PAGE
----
We know that international cooperation is critical in dealing with the complex technological landscape. Of course, this should also include engaging with multilateral institutions that have different goals and values, as well as optimizing existing international partnership structures. But we also need new ways to more efficiently align like-minded democracies and nurture less fragmented power blocs that can withstand global power struggles.

For example, imagine a democratic technology forum – an independent platform uniting nations, academia, industry and civil society. A platform of this nature, for example, as a development initiated by the UK-US Global Summit on AI Later this year, a dynamic conversation on technology development and regulation could emerge, responding to the rapid pace of change.

We have to think about adapting the government machinery to take advantage of the opportunities and manage the risks of technology. For example, the UK has recently brought together the tasks under a cabinet post dedicated to Science, Innovation and Technology, Another concept to explore could be a body (eg the National Technology Commission) that would work away from government to assess the country’s needs and make recommendations on priority projects and investments, while also encouraging responsible innovation. explore best practices to support and , It may challenge us to look beyond short-term election cycles and focus on the nation’s nonpartisan strategic interests in technology. And talking a good game on technology skills isn’t enough; Political will is required to weave it as a golden thread throughout the society including our legislators and administrators.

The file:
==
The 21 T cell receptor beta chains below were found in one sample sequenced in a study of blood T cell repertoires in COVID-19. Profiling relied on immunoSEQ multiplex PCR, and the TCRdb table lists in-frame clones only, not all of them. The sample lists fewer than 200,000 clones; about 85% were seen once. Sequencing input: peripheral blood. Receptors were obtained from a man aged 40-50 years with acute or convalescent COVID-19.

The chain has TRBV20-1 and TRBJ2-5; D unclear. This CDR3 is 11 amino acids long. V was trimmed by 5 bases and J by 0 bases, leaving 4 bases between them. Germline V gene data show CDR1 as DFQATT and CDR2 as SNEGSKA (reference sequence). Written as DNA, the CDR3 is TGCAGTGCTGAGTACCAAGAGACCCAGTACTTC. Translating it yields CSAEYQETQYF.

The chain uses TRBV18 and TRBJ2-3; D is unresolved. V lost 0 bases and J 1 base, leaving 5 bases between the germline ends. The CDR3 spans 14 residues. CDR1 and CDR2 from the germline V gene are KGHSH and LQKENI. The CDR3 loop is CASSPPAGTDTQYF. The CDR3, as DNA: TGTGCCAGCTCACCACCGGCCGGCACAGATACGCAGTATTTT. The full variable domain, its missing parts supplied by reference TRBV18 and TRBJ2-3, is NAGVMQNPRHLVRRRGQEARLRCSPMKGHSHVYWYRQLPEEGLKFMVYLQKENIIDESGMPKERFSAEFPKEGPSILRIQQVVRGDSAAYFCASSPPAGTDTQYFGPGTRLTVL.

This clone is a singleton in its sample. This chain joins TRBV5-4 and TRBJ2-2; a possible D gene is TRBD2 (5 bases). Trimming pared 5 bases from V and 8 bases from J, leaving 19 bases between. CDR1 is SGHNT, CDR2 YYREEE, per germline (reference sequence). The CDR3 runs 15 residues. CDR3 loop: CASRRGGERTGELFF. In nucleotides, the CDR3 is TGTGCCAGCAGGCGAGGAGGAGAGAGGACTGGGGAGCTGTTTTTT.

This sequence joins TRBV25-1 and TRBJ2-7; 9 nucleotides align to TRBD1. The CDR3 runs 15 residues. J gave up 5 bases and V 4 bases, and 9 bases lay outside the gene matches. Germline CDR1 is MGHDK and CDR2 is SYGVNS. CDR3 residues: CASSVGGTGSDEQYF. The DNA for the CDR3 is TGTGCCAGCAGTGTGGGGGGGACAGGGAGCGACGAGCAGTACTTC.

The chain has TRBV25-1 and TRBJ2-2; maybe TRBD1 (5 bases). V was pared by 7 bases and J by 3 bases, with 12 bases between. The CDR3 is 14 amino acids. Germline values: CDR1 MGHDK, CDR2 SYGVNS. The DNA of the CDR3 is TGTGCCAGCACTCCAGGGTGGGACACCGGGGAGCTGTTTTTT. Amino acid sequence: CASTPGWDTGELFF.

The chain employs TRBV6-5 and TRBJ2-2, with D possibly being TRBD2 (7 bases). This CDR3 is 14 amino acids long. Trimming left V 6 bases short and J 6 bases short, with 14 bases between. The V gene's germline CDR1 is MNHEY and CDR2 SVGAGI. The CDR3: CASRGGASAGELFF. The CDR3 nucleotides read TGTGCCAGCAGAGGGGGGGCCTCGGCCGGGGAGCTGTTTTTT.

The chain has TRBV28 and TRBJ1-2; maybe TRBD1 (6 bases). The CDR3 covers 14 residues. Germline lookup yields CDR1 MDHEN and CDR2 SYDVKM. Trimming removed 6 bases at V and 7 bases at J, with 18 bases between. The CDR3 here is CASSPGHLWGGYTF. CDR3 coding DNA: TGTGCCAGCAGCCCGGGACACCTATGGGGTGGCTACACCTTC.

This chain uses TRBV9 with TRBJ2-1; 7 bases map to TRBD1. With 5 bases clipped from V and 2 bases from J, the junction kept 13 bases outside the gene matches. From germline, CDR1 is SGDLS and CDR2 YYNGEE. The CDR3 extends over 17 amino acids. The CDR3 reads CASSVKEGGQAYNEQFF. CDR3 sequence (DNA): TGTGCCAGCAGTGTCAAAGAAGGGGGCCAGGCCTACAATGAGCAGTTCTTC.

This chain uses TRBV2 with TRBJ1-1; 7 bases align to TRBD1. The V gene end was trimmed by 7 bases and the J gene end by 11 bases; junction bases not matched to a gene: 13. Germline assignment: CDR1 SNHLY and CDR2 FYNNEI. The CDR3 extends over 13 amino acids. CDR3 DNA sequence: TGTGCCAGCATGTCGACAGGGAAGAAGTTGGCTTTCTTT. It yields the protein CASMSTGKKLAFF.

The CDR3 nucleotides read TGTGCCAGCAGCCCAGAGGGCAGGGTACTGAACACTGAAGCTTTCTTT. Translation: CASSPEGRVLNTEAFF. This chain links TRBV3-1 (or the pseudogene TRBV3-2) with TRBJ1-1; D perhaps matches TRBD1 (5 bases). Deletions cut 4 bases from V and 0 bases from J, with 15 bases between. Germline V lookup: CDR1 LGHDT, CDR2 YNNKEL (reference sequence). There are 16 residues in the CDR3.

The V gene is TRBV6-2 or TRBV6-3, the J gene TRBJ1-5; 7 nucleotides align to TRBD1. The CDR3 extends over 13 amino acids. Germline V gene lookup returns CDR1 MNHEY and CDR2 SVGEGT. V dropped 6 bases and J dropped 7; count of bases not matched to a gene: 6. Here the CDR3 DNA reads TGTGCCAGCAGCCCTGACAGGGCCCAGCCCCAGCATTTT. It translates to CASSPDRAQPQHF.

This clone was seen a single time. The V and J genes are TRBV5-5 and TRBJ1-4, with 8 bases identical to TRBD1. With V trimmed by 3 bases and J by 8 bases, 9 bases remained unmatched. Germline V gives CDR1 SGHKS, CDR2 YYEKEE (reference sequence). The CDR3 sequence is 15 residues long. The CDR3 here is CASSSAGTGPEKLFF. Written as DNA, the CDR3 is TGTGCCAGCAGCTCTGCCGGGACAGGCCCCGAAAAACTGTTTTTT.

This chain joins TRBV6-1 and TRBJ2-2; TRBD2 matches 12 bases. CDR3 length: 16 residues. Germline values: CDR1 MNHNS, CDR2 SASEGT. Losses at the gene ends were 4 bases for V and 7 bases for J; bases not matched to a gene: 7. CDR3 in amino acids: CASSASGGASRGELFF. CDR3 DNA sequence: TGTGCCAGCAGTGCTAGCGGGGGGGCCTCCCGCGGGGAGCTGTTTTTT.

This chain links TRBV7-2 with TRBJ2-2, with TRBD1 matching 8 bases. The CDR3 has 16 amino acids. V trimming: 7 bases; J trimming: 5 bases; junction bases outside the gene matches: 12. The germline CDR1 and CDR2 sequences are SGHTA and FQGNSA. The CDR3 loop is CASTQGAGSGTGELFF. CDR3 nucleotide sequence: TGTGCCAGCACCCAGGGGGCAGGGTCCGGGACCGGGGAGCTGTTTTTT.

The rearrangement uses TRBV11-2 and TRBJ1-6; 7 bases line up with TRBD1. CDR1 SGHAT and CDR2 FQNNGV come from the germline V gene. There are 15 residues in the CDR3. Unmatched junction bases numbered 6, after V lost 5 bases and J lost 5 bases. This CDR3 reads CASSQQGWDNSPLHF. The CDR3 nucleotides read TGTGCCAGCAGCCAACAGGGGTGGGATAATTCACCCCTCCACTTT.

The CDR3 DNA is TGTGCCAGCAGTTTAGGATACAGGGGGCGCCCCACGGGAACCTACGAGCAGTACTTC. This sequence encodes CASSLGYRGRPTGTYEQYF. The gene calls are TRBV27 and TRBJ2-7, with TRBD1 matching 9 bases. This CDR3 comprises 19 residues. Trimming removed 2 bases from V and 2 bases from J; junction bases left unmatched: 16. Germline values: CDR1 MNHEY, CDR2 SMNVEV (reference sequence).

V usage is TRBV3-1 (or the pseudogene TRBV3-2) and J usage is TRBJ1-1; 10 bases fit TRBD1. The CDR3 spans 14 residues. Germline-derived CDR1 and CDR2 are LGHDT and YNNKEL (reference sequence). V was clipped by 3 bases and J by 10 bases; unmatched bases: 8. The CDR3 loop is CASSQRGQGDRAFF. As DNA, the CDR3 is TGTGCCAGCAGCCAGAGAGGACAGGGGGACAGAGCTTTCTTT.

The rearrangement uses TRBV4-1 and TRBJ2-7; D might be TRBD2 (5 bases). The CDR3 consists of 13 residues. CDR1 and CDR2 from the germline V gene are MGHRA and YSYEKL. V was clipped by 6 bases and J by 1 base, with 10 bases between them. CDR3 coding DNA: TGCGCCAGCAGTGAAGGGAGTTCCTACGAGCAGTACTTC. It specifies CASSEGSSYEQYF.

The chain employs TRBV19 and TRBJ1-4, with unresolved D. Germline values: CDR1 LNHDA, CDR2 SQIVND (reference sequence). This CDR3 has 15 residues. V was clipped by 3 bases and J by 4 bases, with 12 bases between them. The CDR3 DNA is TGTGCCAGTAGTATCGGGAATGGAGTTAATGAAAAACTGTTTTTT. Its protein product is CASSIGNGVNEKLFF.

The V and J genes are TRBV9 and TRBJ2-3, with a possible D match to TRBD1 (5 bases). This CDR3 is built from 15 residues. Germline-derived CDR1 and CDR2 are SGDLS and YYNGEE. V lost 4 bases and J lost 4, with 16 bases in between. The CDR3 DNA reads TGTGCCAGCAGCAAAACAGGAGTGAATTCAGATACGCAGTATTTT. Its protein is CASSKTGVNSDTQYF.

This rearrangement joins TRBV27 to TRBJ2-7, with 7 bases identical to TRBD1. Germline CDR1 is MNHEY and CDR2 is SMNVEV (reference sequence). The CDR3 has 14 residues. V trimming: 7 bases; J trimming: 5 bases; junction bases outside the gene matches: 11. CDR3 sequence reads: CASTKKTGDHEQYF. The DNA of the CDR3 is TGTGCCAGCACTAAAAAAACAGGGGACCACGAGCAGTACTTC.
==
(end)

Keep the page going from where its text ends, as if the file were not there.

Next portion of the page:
Our ability to influence the trajectory of technology certainly depends on practical regulation but this cannot be achieved without an informed, active and proactive legislative body. And, if we are honest, our political and administrative class needs help to develop the requisite knowledge. We need to find more creative ways to expose decision makers to cutting edge technologies and give them direct exposure to technology experts and developers. Partnering with universities and research institutions for technology workshops, innovation think-tank sessions, technical mentorships and CTOs for the legislature may all be worth exploring.

The balance is still in our favor, but we cannot assume that even with indigenous development, technology will bow before our values. And we cannot afford to stick to outdated policies and practices or rely on regulatory regimes that will never deliver any good results.

Although the space for Western governments to act more energetically is shrinking fast, we can re-establish practical state influence if we are creative, inquisitive and courageous enough to believe that we are democratically led and civil society. How to meet the challenges of securing a technology-centric future.

Beth Sizeland is a Senior Non-Resident Fellow at the Atlantic Council and the UK’s former Deputy National Security Adviser.